Henry N. Chapman, DESY / Universtät Hamburg, (DE)
Coherent Diffractive Imaging of Macromolecules
The short wavelength of X-rays allows us to image structures at the atomic scale, giving detailed pictures of biological macromolecules. However, X-ray radiation is energetic enough to ionize matter: the very act of measurement destroys the structure being investigated. This can be overcome by outrunning radiation damage with femtosecond-duration X-ray pulses from free-electron lasers. However, even with the extreme intensities these produce, diffraction of single macromolecules is weak, and patterns must therefore be classified and averaged to build up signal. I will describe efforts of single-molecule imaging at FELs and various tricks we have been employing to boost signals.
John Rodenburg and Yangyang Mu, University of Sheffield (UK)
Illumination modes in ptychography
Ptychography is a computational imaging method that solves the phase problem using multiple diffraction patterns. Its resolution is not limited by lens apertures or aberrations: a key benefit in X-ray and electron microscopy. Here we examine how we can use ptychography to generate a compact representation of the partial coherence in the illuminating beam, and thus obtain a definitive measurement of the source coherence. We also explore limitations of the technique.
Kevin Zhou, Duke University (USA)
Improving diffraction tomography with intensity-only images
Diffraction tomography (DT) is a well-known 3D microscopic imaging method that uses variable-angle illumination to probe thick samples. While typical DT setups require phase-sensitive measurements, several recent techniques can now use phase retrieval algorithms to perform DT with standard microscope images in simple and robust setups. In this work, we show how to improve the resolution and reconstruction quality of phase-sensitive 3D image reconstruction from intensity-only images. First, we propose a unique regularization strategy to help address artifacts caused by the missing cone, and second, we demonstrate a novel setup that requires no moving parts and can illuminate the sample from nearly every transmission and reflection angle to maximize the amount of extracted information.
Shiyuan Liu,Huanzhong University of Science and Technology (CN)
Tomographic Mueller-matrix scatterometry for nanostructure metrology: Principles and opportunities
To address the challenges in conventional optical scatterometry for measuring the critical dimension and overlay of nanostructures in current semiconductor manufacturing, we recently developed a novel instrument called the tomographic Mueller-matrix scatterometer (TMS). With much more abundant scattering information, the TMS is expected to gain wide applications in the metrology of not only periodic nanostructures but also isolated or generally non-periodic structures.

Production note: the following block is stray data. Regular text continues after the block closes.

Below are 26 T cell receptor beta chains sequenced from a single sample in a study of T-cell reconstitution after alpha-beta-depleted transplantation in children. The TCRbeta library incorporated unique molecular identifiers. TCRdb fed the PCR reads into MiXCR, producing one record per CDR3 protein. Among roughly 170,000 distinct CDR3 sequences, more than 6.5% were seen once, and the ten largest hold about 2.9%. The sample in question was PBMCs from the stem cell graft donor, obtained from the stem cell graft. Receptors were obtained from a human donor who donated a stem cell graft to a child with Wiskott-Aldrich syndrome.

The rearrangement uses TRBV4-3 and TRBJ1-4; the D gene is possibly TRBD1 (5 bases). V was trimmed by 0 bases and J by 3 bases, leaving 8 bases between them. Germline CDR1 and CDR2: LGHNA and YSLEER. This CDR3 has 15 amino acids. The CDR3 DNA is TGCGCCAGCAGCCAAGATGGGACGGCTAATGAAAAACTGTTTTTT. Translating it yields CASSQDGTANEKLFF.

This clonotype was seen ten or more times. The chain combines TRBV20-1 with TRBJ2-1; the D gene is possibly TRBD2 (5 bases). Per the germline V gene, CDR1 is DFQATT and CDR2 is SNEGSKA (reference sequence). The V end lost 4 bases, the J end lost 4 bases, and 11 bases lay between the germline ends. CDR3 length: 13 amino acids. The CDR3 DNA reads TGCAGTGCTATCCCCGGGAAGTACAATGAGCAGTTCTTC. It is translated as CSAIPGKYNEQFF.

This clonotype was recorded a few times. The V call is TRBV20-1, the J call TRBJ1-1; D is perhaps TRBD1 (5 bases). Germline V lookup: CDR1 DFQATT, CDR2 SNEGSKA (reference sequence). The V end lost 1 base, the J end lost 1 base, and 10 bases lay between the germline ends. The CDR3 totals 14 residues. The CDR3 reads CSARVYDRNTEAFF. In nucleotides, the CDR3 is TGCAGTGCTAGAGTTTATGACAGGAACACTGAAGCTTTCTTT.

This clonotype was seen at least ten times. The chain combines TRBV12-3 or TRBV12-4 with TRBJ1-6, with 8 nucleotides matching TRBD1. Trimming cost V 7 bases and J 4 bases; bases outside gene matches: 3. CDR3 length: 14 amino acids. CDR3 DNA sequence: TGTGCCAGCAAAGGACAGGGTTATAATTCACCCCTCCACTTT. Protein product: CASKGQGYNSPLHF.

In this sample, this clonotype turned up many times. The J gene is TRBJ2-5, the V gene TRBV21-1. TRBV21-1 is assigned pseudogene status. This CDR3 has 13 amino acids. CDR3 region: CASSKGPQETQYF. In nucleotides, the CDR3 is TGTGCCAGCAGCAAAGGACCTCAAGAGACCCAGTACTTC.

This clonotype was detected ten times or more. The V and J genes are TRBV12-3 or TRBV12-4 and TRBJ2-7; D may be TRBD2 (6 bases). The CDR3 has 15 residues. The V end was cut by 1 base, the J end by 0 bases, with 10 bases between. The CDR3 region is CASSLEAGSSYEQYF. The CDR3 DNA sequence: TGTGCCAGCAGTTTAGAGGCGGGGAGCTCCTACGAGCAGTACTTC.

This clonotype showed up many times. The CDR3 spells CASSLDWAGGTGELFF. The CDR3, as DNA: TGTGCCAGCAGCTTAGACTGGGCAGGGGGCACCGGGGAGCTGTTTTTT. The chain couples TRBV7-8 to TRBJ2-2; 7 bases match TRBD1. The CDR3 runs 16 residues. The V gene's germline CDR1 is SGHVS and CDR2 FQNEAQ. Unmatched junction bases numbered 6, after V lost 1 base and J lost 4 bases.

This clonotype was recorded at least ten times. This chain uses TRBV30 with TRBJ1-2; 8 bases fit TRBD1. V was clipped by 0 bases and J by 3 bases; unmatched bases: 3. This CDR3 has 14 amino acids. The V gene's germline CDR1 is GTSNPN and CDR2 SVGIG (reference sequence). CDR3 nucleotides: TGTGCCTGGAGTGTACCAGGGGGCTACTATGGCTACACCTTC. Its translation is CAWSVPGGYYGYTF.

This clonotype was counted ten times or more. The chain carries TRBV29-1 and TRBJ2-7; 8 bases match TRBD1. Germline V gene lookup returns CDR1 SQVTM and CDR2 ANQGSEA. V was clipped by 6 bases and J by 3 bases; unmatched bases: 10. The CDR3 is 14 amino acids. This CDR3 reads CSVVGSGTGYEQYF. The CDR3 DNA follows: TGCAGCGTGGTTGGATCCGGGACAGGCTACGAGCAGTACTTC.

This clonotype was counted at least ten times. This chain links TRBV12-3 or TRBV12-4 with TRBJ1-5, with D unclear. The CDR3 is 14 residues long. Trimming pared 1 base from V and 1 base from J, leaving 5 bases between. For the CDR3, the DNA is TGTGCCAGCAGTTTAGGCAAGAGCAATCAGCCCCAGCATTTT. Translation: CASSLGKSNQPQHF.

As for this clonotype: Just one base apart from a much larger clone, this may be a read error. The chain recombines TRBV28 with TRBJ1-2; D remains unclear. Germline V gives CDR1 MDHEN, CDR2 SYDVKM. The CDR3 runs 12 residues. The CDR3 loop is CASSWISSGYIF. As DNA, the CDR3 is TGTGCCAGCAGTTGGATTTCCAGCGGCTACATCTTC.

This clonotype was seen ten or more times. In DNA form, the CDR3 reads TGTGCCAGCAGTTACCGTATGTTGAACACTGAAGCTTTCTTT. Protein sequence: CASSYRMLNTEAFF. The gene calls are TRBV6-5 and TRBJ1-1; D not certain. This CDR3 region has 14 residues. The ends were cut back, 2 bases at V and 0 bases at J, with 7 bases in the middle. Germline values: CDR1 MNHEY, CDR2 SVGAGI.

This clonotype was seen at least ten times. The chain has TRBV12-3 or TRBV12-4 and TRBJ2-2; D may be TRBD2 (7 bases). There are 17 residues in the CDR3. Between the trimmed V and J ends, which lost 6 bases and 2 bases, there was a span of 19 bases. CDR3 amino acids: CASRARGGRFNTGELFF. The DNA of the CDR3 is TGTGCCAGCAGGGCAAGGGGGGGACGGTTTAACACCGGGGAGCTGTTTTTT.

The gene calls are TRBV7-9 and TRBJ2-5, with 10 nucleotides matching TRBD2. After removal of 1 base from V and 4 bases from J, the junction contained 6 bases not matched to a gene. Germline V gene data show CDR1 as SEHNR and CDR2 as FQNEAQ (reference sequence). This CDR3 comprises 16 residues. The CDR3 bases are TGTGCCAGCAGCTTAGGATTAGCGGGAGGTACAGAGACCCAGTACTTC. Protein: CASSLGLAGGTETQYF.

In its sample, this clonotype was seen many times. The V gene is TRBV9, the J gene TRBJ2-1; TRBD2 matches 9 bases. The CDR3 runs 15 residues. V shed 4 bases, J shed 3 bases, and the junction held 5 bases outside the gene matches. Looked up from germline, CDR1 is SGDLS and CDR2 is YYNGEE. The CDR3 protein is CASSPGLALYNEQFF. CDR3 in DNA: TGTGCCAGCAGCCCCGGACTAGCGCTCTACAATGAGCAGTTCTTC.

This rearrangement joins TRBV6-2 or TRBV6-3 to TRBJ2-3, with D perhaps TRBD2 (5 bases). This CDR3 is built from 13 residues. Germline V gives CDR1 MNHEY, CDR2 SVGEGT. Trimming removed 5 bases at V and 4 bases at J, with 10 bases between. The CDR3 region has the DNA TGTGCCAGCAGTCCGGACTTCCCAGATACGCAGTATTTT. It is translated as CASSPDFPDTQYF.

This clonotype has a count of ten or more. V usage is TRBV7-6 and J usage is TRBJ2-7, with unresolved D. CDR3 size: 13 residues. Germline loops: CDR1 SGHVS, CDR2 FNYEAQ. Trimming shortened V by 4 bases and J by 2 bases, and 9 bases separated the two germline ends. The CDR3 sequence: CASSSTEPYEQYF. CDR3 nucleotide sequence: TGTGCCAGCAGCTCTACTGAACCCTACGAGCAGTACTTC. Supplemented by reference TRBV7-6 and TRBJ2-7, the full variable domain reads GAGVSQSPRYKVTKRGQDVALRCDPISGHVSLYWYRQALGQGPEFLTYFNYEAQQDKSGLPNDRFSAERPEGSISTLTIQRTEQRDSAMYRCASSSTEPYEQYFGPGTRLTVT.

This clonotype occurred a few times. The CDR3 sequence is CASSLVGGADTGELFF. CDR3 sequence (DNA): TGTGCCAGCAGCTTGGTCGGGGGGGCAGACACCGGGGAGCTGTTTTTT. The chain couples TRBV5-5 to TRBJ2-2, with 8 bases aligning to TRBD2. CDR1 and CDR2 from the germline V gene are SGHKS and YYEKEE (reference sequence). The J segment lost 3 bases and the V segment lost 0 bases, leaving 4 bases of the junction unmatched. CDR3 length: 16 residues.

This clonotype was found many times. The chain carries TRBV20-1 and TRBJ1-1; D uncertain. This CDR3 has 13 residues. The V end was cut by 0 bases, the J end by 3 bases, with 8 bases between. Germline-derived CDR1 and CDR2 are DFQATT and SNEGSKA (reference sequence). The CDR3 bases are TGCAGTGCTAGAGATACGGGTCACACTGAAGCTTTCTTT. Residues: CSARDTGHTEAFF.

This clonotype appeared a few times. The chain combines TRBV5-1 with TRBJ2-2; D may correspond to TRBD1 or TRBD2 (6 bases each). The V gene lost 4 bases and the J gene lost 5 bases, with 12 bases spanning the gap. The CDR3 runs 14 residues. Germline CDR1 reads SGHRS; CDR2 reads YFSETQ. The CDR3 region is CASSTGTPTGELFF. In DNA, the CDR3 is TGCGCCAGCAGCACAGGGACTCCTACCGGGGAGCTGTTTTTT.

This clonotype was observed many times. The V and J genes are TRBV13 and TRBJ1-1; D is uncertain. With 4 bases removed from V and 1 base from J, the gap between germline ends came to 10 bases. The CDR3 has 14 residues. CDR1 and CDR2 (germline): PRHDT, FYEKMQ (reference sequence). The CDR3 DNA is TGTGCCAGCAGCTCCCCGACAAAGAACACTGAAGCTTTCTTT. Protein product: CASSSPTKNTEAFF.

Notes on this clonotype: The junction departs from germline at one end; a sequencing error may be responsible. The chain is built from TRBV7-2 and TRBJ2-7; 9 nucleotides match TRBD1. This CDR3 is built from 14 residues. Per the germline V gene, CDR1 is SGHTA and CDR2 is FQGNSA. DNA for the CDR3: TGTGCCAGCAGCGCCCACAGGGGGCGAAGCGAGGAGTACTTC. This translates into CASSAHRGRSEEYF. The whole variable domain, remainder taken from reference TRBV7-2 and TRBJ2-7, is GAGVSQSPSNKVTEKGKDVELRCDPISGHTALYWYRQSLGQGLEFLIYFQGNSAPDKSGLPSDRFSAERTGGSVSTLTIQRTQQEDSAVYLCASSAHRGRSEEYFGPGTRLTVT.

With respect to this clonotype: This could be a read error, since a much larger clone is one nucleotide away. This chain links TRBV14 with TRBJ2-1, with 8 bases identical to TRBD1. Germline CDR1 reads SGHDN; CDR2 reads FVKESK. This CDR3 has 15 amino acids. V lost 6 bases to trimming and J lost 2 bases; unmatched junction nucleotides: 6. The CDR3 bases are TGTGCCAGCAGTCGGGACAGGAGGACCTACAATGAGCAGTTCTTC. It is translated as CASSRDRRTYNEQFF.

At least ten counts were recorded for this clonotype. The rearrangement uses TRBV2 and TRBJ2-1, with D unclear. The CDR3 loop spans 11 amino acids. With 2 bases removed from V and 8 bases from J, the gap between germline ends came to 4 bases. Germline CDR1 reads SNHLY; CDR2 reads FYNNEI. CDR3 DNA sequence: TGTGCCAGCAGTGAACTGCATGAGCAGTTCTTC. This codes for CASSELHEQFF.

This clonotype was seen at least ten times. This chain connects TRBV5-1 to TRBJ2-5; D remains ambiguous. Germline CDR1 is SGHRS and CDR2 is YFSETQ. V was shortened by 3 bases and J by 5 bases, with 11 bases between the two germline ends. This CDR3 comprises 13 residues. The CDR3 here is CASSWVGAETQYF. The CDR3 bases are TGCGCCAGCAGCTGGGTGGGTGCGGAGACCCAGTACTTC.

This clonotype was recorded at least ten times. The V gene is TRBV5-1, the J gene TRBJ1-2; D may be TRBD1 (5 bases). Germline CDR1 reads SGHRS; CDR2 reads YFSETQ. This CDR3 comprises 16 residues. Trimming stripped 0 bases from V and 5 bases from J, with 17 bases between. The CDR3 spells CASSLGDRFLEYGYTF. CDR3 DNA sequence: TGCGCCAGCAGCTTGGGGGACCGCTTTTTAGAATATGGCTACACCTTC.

Na Ji, Helen Wills NeuroScience Institute, Berkeley Neuroscience (USA)
Wavefront shaping for high-resolution high-speed imaging of the brain
Physics has long employed optical methods to probe and manipulate matter on scales from the infinitesimal to the immense. To understand the brain, we need to monitor physiological processes of single synapses as well as neural activity of a large number of networked neurons. Optical microscopy has emerged as an ideal tool in this quest, as it is capable of imaging neurons distributed over millimeter dimensions with sub-micron spatial resolution. Using concepts developed in astronomy and optics, my laboratory develops next-generation microscopy methods for imaging the brain at higher resolution, greater depth, and faster speed. By shaping the wavefront of the light, we have achieved synapse-level spatial resolution through the entire depth of the primary visual cortex, optimized microendoscopes for imaging deeply buried nuclei, and developed high-speed volumetric imaging methods. I will discuss our recent advances as well as their applications to understanding neural circuits.
Hans Peter Herzig, EPFL (CH)
Metasurfaces vs diffractive optics
Arbitrary phase structures that can shape the light propagation precisely without loss are dream structures in optics. Their fabrication has been driven by the progress in technology. In the past, such micro-optical components were called computer-generated holograms, kinoforms, binary optics, diffractive optics. Recently the term metasurface was introduced for subwavelength structures promising novel optical structures with new functionalities. Are these promises realistic?